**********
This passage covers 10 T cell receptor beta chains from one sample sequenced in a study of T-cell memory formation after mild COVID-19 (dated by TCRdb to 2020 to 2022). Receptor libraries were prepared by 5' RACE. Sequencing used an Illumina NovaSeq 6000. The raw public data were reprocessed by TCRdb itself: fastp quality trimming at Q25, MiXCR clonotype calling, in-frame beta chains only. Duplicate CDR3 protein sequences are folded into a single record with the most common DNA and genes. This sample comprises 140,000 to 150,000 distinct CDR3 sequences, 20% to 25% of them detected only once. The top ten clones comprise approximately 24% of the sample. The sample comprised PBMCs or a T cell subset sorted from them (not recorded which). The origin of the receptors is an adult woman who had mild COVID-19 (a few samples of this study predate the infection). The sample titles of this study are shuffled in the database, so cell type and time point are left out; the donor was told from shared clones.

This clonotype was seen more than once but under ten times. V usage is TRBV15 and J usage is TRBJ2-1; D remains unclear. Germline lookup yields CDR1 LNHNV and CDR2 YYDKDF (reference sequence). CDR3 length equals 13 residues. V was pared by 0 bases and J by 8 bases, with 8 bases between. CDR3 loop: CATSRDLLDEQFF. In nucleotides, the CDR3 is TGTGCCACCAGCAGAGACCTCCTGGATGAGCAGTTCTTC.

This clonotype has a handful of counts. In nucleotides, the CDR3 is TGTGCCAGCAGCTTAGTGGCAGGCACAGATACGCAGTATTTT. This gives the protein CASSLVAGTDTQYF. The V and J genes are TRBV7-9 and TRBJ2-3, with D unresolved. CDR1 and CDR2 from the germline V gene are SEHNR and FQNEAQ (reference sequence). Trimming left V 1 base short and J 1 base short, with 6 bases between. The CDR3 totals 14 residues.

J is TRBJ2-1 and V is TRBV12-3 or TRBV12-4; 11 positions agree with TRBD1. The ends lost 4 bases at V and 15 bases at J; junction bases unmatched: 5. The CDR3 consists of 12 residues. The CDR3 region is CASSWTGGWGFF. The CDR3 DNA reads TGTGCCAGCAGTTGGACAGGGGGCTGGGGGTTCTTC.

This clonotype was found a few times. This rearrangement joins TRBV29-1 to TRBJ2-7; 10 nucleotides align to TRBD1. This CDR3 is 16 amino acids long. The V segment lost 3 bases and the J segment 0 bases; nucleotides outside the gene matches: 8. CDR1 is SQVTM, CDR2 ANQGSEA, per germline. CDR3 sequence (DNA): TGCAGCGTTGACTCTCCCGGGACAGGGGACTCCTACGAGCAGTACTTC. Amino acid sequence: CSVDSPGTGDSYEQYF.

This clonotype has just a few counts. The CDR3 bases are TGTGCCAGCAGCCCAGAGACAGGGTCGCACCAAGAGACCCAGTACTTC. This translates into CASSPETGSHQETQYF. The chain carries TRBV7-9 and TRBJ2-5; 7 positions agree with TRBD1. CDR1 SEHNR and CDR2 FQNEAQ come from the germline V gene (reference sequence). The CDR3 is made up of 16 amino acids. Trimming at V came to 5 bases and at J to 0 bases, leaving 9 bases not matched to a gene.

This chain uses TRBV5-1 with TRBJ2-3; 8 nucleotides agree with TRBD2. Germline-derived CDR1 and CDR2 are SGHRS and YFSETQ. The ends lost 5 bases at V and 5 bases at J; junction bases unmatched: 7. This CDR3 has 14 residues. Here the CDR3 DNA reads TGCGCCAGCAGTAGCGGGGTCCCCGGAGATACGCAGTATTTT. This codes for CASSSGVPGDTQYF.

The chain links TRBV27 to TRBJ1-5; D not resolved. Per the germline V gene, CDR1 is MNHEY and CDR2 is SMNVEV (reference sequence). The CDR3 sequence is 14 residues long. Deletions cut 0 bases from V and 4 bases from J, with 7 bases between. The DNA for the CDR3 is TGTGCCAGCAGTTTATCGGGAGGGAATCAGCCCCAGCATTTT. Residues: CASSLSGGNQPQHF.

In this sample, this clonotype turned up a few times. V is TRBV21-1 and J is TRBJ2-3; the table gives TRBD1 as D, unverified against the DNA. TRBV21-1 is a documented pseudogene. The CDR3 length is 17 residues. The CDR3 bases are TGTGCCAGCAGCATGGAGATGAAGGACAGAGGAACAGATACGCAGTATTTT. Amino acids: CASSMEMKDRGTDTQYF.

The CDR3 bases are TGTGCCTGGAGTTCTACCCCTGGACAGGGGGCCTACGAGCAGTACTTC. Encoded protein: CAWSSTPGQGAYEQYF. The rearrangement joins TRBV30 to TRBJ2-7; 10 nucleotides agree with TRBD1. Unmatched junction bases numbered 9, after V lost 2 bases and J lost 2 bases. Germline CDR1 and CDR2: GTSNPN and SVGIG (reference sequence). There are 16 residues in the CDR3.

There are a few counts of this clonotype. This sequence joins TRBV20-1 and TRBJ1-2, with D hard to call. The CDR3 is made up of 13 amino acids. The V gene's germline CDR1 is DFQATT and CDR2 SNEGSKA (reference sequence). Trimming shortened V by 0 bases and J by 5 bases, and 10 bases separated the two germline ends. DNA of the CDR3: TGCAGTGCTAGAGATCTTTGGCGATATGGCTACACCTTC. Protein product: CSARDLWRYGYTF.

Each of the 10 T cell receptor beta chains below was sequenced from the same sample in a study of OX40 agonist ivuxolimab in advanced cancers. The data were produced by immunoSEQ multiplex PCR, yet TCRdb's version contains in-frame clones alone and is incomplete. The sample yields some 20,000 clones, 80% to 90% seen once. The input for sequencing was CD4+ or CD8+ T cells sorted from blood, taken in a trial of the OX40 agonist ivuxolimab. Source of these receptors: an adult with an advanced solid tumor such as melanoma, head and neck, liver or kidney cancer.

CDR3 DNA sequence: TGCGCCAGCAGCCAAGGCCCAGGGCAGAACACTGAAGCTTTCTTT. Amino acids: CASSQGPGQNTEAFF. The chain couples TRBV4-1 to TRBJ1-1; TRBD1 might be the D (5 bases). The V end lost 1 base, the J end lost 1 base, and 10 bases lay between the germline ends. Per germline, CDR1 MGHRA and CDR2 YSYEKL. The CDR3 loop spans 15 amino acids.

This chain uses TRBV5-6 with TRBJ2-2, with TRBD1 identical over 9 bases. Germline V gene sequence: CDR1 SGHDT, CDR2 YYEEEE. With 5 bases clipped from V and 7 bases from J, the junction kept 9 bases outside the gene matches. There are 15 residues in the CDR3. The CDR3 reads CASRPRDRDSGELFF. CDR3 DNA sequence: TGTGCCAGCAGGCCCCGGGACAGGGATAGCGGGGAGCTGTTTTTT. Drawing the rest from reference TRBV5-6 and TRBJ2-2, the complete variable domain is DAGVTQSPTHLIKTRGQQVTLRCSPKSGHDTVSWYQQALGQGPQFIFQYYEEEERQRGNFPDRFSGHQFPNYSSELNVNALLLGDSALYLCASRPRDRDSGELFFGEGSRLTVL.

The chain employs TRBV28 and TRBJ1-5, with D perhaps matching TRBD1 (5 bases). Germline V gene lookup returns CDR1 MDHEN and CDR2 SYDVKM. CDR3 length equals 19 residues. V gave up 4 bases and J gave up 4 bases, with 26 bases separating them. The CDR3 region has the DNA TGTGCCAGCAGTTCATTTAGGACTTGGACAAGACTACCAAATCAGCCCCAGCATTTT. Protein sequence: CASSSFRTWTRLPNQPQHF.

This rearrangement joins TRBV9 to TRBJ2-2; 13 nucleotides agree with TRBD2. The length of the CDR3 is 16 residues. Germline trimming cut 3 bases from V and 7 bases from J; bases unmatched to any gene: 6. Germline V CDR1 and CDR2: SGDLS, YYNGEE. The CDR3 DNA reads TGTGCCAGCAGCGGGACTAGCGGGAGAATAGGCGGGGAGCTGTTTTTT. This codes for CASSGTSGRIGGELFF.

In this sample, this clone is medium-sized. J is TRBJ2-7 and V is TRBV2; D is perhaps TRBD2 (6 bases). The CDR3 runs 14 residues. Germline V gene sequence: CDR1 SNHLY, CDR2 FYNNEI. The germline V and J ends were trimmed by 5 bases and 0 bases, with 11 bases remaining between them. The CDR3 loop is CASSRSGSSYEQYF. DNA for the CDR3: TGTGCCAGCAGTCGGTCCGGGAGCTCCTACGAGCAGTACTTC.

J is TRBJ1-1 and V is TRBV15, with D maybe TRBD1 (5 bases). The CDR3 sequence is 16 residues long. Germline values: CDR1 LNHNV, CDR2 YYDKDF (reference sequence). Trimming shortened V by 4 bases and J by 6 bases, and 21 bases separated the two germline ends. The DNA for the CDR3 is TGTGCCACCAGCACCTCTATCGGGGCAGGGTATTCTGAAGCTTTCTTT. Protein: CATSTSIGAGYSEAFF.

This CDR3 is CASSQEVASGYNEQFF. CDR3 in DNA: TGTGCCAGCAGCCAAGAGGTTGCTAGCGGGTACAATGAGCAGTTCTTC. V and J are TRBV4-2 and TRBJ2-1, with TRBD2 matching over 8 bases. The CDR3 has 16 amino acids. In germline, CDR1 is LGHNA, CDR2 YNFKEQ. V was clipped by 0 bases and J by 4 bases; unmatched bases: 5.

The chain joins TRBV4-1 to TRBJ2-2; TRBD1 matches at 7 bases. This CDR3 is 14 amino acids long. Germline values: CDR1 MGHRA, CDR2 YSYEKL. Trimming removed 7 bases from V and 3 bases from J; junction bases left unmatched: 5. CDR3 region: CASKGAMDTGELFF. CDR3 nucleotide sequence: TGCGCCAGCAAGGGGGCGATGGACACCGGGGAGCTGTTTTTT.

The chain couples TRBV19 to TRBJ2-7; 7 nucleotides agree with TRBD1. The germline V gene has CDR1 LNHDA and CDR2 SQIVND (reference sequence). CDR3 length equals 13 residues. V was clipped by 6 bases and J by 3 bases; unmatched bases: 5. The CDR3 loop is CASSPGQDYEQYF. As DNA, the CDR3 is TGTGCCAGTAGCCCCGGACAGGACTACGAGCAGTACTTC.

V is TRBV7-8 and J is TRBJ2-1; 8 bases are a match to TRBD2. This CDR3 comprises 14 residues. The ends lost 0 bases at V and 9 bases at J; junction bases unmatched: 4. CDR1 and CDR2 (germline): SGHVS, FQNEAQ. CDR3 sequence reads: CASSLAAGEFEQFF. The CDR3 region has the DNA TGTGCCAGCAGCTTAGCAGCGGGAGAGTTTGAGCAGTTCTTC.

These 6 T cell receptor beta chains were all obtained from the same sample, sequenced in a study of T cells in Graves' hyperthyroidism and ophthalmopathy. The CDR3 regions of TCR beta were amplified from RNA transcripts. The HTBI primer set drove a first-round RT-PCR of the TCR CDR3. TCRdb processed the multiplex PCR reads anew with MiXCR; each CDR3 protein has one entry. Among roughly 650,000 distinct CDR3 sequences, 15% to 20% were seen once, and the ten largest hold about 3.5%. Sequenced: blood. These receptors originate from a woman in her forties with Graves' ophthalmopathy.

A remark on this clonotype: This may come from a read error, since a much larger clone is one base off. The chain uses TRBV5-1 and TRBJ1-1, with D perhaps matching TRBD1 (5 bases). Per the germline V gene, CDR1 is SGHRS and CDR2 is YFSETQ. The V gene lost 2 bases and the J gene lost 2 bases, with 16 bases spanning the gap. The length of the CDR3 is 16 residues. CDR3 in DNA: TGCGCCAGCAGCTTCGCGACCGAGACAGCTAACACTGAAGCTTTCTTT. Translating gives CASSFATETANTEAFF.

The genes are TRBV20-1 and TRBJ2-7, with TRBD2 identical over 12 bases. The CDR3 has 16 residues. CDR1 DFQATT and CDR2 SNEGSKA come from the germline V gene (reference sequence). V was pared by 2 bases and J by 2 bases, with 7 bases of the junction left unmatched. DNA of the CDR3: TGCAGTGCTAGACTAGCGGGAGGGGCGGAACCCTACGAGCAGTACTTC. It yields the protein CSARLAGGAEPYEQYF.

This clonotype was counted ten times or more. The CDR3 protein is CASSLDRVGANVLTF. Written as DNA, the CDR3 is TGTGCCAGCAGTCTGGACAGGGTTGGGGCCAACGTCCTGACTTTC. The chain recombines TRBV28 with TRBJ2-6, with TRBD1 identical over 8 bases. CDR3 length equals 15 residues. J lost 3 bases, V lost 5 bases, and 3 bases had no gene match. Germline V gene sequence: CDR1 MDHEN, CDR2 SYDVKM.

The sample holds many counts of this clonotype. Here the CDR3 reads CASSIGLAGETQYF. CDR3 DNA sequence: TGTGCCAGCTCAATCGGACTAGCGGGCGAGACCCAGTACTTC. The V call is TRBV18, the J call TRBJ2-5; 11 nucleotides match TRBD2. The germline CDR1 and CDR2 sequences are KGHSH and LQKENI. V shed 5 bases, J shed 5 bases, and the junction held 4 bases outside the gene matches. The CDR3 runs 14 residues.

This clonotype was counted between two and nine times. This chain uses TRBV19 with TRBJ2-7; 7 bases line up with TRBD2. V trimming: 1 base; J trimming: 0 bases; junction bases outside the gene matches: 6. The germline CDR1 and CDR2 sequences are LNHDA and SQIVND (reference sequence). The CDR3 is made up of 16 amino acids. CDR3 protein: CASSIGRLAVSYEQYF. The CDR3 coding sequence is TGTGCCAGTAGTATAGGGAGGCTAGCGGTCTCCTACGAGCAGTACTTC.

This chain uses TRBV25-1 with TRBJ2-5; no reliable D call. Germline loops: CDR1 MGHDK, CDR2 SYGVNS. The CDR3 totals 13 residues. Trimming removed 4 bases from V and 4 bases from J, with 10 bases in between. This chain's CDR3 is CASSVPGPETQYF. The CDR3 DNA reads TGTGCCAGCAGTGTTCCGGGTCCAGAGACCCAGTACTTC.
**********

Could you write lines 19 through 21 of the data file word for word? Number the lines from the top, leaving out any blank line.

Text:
This CDR3 is CASSQEVASGYNEQFF. CDR3 in DNA: TGTGCCAGCAGCCAAGAGGTTGCTAGCGGGTACAATGAGCAGTTCTTC. V and J are TRBV4-2 and TRBJ2-1, with TRBD2 matching over 8 bases. The CDR3 has 16 amino acids. In germline, CDR1 is LGHNA, CDR2 YNFKEQ. V was clipped by 0 bases and J by 4 bases; unmatched bases: 5.

The chain joins TRBV4-1 to TRBJ2-2; TRBD1 matches at 7 bases. This CDR3 is 14 amino acids long. Germline values: CDR1 MGHRA, CDR2 YSYEKL. Trimming removed 7 bases from V and 3 bases from J; junction bases left unmatched: 5. CDR3 region: CASKGAMDTGELFF. CDR3 nucleotide sequence: TGCGCCAGCAAGGGGGCGATGGACACCGGGGAGCTGTTTTTT.

The chain couples TRBV19 to TRBJ2-7; 7 nucleotides agree with TRBD1. The germline V gene has CDR1 LNHDA and CDR2 SQIVND (reference sequence). CDR3 length equals 13 residues. V was clipped by 6 bases and J by 3 bases; unmatched bases: 5. The CDR3 loop is CASSPGQDYEQYF. As DNA, the CDR3 is TGTGCCAGTAGCCCCGGACAGGACTACGAGCAGTACTTC.